After our last article about non-league football, we received a flurry, a raging, dangerous, flurry of messages demanding an explanation as to why their team had not been included in our list of six teams. It was never a definitive list, but we realise that much of South London was badly under-represented so in this article we've gone out of our way to rectify this issue. Along the way we decided that we might as well include all the teams we could find playing between the sixth and tenth tiers of the English football league system who currently play in South London boroughs. This means that the likes of Kingstonian, though traditionally a London club, are currently playing outside London and thus aren't in the list. We found 28. Just to stress, the previous article (hyperlink) included Dulwich Hamlet, Greenwich Borough, Tooting & Mitcham United, Welling United, Fisher FC, and Cray Valley Paper Mills, so they will not be in this list.
Ah the silver screen! Romance, drama, comedy, horror, sci-fi - we've all got different tastes. Some of us like watching movies at home, curled up on the sofa with loved ones, or on our own, becoming absorbed in a world away from ourselves, that's cool, we understand. A lot of us though, we love going to the cinema, to see films in a special setting, and to make an evening of it. What do independent cinemas have over, say, your Odeons? Let's just tell it straight - character. These places are unique on the inside and out, and if you're going on a date, then surely it's better to go somewhere a little different, rather than the flat-pack, business park cinemas littered all over the country. Anyway, we thought it would be nice to compile a list of the 10 independent cinemas in South London. Before you moan at us for not including Picturehouse, they're owned by Cineworld and have been since 2012, so they're no longer independent in our eyes.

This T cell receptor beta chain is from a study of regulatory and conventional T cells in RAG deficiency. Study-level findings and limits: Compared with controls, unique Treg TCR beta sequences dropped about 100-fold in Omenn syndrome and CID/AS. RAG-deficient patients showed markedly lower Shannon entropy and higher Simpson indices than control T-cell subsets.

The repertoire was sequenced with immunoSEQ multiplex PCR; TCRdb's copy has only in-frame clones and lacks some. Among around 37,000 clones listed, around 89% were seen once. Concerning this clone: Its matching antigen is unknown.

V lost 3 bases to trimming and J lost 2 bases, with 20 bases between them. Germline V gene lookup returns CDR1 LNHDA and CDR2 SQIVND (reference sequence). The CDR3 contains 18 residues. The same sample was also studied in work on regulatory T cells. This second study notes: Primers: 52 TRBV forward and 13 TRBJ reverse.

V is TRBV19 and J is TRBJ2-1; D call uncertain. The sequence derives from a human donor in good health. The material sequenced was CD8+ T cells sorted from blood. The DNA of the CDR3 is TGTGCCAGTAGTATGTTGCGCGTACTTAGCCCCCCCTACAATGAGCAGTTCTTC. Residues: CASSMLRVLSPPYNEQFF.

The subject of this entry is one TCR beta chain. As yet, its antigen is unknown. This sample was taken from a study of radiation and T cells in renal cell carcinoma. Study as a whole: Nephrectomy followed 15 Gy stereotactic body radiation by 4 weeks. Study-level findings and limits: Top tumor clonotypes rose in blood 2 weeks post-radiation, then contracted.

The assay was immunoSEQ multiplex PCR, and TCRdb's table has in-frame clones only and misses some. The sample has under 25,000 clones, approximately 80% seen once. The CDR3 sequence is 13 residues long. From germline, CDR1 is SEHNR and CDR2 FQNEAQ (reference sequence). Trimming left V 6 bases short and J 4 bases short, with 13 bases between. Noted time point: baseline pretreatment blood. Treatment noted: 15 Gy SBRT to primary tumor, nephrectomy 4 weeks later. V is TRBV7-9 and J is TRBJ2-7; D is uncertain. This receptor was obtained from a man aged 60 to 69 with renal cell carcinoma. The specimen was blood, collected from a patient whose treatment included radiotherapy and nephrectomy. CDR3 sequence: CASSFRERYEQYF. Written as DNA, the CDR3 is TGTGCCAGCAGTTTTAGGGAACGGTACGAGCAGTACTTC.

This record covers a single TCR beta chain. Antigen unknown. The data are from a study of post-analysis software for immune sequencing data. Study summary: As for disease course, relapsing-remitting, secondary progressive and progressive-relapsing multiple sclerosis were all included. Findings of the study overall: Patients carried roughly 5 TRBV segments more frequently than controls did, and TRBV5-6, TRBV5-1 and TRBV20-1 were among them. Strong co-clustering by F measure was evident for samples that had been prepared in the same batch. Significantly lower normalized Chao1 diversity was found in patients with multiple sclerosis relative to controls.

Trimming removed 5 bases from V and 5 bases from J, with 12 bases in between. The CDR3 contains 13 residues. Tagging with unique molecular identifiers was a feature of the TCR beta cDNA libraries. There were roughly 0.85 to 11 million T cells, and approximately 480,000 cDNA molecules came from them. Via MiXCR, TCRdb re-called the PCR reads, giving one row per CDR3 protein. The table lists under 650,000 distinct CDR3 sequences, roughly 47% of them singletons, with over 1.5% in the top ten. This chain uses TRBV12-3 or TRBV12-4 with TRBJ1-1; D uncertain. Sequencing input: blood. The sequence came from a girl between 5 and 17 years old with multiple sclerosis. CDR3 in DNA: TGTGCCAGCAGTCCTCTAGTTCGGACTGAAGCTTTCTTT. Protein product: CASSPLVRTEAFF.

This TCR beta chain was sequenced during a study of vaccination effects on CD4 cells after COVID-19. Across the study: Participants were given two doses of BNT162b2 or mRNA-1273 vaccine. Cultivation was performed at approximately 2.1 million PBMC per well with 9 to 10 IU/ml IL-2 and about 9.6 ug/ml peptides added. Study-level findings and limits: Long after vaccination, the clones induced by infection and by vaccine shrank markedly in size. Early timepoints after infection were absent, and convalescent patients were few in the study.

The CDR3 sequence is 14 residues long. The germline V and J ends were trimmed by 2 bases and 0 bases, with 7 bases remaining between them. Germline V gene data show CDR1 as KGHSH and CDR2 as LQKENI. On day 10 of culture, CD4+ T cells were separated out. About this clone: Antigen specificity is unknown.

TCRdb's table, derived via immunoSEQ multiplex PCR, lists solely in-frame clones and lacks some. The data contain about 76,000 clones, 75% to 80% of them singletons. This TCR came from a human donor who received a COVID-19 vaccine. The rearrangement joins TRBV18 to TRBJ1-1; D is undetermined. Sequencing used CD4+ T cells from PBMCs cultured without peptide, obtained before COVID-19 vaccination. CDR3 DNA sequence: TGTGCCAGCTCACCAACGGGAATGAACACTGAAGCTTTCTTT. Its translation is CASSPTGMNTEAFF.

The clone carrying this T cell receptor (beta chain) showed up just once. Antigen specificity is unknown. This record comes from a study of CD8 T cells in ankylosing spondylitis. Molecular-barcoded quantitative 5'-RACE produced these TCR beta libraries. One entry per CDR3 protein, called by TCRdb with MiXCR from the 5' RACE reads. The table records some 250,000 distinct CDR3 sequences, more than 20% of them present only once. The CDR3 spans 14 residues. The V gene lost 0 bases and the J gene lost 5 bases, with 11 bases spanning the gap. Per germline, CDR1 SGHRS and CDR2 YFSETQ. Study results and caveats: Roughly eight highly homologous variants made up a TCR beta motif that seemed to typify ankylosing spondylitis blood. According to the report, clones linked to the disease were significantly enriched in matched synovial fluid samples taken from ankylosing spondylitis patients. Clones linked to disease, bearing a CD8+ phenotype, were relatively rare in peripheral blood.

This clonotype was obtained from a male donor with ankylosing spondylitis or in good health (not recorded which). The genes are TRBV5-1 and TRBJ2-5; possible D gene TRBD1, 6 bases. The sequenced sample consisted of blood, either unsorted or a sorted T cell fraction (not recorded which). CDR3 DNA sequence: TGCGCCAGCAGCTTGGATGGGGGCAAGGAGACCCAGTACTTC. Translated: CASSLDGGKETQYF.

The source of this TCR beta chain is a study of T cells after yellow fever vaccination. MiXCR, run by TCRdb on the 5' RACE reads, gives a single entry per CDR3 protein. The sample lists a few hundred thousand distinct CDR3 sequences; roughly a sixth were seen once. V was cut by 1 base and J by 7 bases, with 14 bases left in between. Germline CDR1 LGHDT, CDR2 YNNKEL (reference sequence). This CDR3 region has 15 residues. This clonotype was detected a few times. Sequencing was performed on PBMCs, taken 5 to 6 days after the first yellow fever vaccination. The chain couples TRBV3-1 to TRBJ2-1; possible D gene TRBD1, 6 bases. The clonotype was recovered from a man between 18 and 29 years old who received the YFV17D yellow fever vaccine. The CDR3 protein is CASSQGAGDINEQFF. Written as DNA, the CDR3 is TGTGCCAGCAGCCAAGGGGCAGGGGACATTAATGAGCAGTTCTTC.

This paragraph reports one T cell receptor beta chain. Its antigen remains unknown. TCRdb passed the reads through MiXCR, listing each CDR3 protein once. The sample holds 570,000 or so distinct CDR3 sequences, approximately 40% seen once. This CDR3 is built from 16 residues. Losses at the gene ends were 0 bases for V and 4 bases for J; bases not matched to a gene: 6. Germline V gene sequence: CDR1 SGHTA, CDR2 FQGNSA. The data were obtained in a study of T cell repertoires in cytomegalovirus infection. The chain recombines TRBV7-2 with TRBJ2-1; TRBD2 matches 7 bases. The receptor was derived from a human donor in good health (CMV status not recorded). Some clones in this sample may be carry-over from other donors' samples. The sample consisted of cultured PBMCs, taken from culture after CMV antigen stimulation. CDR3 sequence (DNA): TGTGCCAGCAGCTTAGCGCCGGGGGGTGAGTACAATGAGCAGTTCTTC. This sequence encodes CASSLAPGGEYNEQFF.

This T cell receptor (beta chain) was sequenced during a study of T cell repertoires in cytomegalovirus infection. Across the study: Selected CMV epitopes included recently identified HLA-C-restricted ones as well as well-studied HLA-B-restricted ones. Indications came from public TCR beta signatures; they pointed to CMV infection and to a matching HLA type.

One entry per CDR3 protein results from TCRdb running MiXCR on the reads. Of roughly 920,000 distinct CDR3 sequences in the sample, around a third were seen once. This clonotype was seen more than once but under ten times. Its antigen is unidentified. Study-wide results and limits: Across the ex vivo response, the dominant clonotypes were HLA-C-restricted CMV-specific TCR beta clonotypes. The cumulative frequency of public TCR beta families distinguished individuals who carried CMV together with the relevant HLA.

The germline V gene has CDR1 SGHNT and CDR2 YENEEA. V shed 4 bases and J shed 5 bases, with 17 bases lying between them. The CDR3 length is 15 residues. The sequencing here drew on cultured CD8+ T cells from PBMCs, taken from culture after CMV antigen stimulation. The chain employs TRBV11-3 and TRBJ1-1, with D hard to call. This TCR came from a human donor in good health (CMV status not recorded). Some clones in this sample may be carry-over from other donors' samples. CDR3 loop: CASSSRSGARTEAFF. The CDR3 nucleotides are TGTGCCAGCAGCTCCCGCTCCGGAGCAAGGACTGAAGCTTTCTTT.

Situated right next to Southwark Cathedral, Borough Market, in one form or another, has sat at the southern end of London Bridge for a very, very, very long time. It was there before a certain Norman chap with a penchant for conquering called Will turned up on Great Britain’s shores and it has seen several versions of the London Bridge come and go. Despite a brief demise in the 1700s, it has seen London cross the Thames, consume Southwark, and spread further and further south, and will likely do so for many years to come. Borough Market is, regardless of its long history, a special place. The atmosphere, the location, the people – it’s no surprise it’s such a hotspot for tourists. It is quite easy to forget that Borough Market is essentially a farmer’s market and would be a likely recipient of the ‘Most Improved Farmer’s Market Award 1014-2017’ if that award were actually given out. As such, we at South London Club think it is essential that we provide you with a brief history of the most famous and prestigious market in South London – Borough Market.